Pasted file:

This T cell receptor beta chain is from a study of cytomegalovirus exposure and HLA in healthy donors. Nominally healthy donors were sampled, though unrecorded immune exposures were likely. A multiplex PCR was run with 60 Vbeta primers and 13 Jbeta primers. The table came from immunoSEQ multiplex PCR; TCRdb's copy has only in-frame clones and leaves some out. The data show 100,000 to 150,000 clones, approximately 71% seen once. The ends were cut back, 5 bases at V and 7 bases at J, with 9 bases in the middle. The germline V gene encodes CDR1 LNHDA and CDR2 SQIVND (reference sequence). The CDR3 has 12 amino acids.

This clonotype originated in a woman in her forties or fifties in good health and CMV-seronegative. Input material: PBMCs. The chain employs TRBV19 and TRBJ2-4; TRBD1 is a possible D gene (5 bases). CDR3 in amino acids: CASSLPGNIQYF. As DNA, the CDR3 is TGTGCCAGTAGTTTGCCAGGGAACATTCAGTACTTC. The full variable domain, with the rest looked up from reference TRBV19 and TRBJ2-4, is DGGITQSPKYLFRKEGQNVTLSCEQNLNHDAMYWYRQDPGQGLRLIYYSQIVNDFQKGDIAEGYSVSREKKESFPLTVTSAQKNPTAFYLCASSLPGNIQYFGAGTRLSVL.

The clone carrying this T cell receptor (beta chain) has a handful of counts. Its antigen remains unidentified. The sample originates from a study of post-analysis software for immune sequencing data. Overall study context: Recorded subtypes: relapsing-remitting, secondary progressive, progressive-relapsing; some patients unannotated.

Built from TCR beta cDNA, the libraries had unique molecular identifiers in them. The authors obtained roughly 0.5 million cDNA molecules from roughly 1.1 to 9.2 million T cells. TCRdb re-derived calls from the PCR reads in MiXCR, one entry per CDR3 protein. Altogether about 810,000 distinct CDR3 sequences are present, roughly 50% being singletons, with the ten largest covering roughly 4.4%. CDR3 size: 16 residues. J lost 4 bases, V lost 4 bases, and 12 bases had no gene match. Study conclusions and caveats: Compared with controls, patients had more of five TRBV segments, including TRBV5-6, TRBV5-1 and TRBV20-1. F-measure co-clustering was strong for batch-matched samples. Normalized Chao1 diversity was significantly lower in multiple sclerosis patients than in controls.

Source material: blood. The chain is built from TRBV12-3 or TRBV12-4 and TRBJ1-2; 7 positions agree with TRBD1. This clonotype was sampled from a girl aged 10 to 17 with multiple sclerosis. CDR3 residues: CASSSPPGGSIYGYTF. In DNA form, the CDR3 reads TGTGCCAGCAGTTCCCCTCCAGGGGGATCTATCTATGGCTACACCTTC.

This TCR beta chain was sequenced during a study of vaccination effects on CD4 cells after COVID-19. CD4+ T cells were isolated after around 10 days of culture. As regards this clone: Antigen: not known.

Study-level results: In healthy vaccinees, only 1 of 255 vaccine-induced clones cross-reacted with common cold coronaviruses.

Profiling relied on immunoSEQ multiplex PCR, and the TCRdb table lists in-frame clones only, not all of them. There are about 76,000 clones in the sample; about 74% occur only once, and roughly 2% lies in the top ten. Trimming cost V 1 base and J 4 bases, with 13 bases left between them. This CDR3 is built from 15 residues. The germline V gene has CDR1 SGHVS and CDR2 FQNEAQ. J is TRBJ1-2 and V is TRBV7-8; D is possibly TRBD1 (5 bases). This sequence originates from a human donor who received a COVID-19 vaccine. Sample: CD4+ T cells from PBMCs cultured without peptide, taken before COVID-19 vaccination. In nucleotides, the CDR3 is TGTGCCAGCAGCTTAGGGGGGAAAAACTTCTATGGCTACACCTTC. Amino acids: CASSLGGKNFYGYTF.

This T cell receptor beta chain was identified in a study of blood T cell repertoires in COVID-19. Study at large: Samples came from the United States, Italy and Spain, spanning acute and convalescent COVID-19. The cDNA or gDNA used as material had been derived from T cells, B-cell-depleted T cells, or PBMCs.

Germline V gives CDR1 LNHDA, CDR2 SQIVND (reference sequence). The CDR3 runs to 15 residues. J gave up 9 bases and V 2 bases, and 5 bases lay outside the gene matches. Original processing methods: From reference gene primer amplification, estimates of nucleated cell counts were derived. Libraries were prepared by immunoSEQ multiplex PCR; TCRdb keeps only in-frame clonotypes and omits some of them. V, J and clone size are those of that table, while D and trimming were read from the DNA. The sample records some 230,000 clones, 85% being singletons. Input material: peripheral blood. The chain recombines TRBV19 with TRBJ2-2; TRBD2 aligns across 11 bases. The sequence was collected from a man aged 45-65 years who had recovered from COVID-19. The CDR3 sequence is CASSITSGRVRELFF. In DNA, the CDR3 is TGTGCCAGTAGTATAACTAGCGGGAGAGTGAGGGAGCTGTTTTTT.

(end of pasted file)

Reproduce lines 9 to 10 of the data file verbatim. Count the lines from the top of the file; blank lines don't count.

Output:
This T cell receptor beta chain was identified in a study of blood T cell repertoires in COVID-19. Study at large: Samples came from the United States, Italy and Spain, spanning acute and convalescent COVID-19. The cDNA or gDNA used as material had been derived from T cells, B-cell-depleted T cells, or PBMCs.

Germline V gives CDR1 LNHDA, CDR2 SQIVND (reference sequence). The CDR3 runs to 15 residues. J gave up 9 bases and V 2 bases, and 5 bases lay outside the gene matches. Original processing methods: From reference gene primer amplification, estimates of nucleated cell counts were derived. Libraries were prepared by immunoSEQ multiplex PCR; TCRdb keeps only in-frame clonotypes and omits some of them. V, J and clone size are those of that table, while D and trimming were read from the DNA. The sample records some 230,000 clones, 85% being singletons. Input material: peripheral blood. The chain recombines TRBV19 with TRBJ2-2; TRBD2 aligns across 11 bases. The sequence was collected from a man aged 45-65 years who had recovered from COVID-19. The CDR3 sequence is CASSITSGRVRELFF. In DNA, the CDR3 is TGTGCCAGTAGTATAACTAGCGGGAGAGTGAGGGAGCTGTTTTTT.